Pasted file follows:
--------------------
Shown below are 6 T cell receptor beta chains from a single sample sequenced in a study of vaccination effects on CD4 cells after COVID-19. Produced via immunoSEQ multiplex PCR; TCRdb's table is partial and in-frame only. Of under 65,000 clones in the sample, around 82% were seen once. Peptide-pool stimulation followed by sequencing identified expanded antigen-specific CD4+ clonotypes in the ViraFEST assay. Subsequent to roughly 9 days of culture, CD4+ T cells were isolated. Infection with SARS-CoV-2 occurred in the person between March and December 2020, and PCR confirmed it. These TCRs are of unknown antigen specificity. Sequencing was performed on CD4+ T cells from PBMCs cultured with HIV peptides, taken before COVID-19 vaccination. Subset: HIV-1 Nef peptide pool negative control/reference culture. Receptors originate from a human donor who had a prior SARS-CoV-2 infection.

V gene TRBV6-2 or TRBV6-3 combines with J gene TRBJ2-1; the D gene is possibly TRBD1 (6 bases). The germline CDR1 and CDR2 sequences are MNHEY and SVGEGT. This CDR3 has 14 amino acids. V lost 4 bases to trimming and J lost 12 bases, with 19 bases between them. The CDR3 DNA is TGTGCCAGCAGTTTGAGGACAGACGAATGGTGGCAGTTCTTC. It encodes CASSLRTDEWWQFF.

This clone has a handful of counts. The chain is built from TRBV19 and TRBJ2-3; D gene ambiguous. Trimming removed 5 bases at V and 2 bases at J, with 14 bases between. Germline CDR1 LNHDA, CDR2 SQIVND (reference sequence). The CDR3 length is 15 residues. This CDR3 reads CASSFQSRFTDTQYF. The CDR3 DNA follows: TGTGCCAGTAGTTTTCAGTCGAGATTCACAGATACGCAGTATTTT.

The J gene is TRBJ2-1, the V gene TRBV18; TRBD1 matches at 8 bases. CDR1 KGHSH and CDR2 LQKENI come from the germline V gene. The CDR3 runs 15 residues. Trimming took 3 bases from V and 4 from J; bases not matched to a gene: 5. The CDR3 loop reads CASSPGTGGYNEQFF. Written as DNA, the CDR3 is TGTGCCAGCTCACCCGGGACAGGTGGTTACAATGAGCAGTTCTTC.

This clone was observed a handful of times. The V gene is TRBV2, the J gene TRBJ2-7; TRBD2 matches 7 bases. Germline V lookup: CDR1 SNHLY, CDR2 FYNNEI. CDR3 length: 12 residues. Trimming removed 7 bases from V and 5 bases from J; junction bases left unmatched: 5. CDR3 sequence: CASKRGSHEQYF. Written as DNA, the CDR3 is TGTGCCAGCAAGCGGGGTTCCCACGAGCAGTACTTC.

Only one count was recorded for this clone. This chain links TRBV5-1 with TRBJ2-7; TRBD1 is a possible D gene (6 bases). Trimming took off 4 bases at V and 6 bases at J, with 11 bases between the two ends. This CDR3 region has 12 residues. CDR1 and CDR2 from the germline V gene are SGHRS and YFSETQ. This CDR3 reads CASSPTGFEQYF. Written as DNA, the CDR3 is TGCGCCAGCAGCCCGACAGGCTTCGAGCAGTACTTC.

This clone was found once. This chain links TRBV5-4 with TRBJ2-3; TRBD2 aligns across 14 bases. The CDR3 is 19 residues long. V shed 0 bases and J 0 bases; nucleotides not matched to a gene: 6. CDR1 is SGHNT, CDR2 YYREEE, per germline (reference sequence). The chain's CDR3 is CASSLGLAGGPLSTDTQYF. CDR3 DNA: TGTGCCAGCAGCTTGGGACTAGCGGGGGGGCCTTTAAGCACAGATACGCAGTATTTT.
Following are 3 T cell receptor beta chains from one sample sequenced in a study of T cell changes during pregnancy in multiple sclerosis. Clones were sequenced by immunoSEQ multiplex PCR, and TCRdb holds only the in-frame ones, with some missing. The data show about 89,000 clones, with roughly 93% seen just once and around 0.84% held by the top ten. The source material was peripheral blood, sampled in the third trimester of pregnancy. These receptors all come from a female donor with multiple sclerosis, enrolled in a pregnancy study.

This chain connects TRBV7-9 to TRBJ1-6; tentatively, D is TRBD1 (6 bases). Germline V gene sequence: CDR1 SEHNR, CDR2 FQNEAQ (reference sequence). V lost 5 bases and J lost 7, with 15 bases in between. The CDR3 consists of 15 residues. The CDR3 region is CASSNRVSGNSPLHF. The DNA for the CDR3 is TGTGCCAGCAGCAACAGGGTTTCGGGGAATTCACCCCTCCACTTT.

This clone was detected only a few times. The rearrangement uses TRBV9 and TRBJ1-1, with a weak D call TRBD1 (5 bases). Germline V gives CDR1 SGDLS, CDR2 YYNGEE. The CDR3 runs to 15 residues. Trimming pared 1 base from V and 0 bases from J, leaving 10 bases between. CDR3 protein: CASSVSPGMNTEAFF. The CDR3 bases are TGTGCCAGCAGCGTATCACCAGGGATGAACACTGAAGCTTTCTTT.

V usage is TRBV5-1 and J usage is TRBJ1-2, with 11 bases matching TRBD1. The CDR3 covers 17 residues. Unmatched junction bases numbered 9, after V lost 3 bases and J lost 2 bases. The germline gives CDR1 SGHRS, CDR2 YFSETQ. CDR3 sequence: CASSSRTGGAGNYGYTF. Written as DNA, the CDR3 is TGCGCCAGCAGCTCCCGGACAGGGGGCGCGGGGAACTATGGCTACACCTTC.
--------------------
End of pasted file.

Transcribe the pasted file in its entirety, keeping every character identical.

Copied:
Shown below are 6 T cell receptor beta chains from a single sample sequenced in a study of vaccination effects on CD4 cells after COVID-19. Produced via immunoSEQ multiplex PCR; TCRdb's table is partial and in-frame only. Of under 65,000 clones in the sample, around 82% were seen once. Peptide-pool stimulation followed by sequencing identified expanded antigen-specific CD4+ clonotypes in the ViraFEST assay. Subsequent to roughly 9 days of culture, CD4+ T cells were isolated. Infection with SARS-CoV-2 occurred in the person between March and December 2020, and PCR confirmed it. These TCRs are of unknown antigen specificity. Sequencing was performed on CD4+ T cells from PBMCs cultured with HIV peptides, taken before COVID-19 vaccination. Subset: HIV-1 Nef peptide pool negative control/reference culture. Receptors originate from a human donor who had a prior SARS-CoV-2 infection.

V gene TRBV6-2 or TRBV6-3 combines with J gene TRBJ2-1; the D gene is possibly TRBD1 (6 bases). The germline CDR1 and CDR2 sequences are MNHEY and SVGEGT. This CDR3 has 14 amino acids. V lost 4 bases to trimming and J lost 12 bases, with 19 bases between them. The CDR3 DNA is TGTGCCAGCAGTTTGAGGACAGACGAATGGTGGCAGTTCTTC. It encodes CASSLRTDEWWQFF.

This clone has a handful of counts. The chain is built from TRBV19 and TRBJ2-3; D gene ambiguous. Trimming removed 5 bases at V and 2 bases at J, with 14 bases between. Germline CDR1 LNHDA, CDR2 SQIVND (reference sequence). The CDR3 length is 15 residues. This CDR3 reads CASSFQSRFTDTQYF. The CDR3 DNA follows: TGTGCCAGTAGTTTTCAGTCGAGATTCACAGATACGCAGTATTTT.

The J gene is TRBJ2-1, the V gene TRBV18; TRBD1 matches at 8 bases. CDR1 KGHSH and CDR2 LQKENI come from the germline V gene. The CDR3 runs 15 residues. Trimming took 3 bases from V and 4 from J; bases not matched to a gene: 5. The CDR3 loop reads CASSPGTGGYNEQFF. Written as DNA, the CDR3 is TGTGCCAGCTCACCCGGGACAGGTGGTTACAATGAGCAGTTCTTC.

This clone was observed a handful of times. The V gene is TRBV2, the J gene TRBJ2-7; TRBD2 matches 7 bases. Germline V lookup: CDR1 SNHLY, CDR2 FYNNEI. CDR3 length: 12 residues. Trimming removed 7 bases from V and 5 bases from J; junction bases left unmatched: 5. CDR3 sequence: CASKRGSHEQYF. Written as DNA, the CDR3 is TGTGCCAGCAAGCGGGGTTCCCACGAGCAGTACTTC.

Only one count was recorded for this clone. This chain links TRBV5-1 with TRBJ2-7; TRBD1 is a possible D gene (6 bases). Trimming took off 4 bases at V and 6 bases at J, with 11 bases between the two ends. This CDR3 region has 12 residues. CDR1 and CDR2 from the germline V gene are SGHRS and YFSETQ. This CDR3 reads CASSPTGFEQYF. Written as DNA, the CDR3 is TGCGCCAGCAGCCCGACAGGCTTCGAGCAGTACTTC.

This clone was found once. This chain links TRBV5-4 with TRBJ2-3; TRBD2 aligns across 14 bases. The CDR3 is 19 residues long. V shed 0 bases and J 0 bases; nucleotides not matched to a gene: 6. CDR1 is SGHNT, CDR2 YYREEE, per germline (reference sequence). The chain's CDR3 is CASSLGLAGGPLSTDTQYF. CDR3 DNA: TGTGCCAGCAGCTTGGGACTAGCGGGGGGGCCTTTAAGCACAGATACGCAGTATTTT.
Following are 3 T cell receptor beta chains from one sample sequenced in a study of T cell changes during pregnancy in multiple sclerosis. Clones were sequenced by immunoSEQ multiplex PCR, and TCRdb holds only the in-frame ones, with some missing. The data show about 89,000 clones, with roughly 93% seen just once and around 0.84% held by the top ten. The source material was peripheral blood, sampled in the third trimester of pregnancy. These receptors all come from a female donor with multiple sclerosis, enrolled in a pregnancy study.

This chain connects TRBV7-9 to TRBJ1-6; tentatively, D is TRBD1 (6 bases). Germline V gene sequence: CDR1 SEHNR, CDR2 FQNEAQ (reference sequence). V lost 5 bases and J lost 7, with 15 bases in between. The CDR3 consists of 15 residues. The CDR3 region is CASSNRVSGNSPLHF. The DNA for the CDR3 is TGTGCCAGCAGCAACAGGGTTTCGGGGAATTCACCCCTCCACTTT.

This clone was detected only a few times. The rearrangement uses TRBV9 and TRBJ1-1, with a weak D call TRBD1 (5 bases). Germline V gives CDR1 SGDLS, CDR2 YYNGEE. The CDR3 runs to 15 residues. Trimming pared 1 base from V and 0 bases from J, leaving 10 bases between. CDR3 protein: CASSVSPGMNTEAFF. The CDR3 bases are TGTGCCAGCAGCGTATCACCAGGGATGAACACTGAAGCTTTCTTT.

V usage is TRBV5-1 and J usage is TRBJ1-2, with 11 bases matching TRBD1. The CDR3 covers 17 residues. Unmatched junction bases numbered 9, after V lost 3 bases and J lost 2 bases. The germline gives CDR1 SGHRS, CDR2 YFSETQ. CDR3 sequence: CASSSRTGGAGNYGYTF. Written as DNA, the CDR3 is TGCGCCAGCAGCTCCCGGACAGGGGGCGCGGGGAACTATGGCTACACCTTC.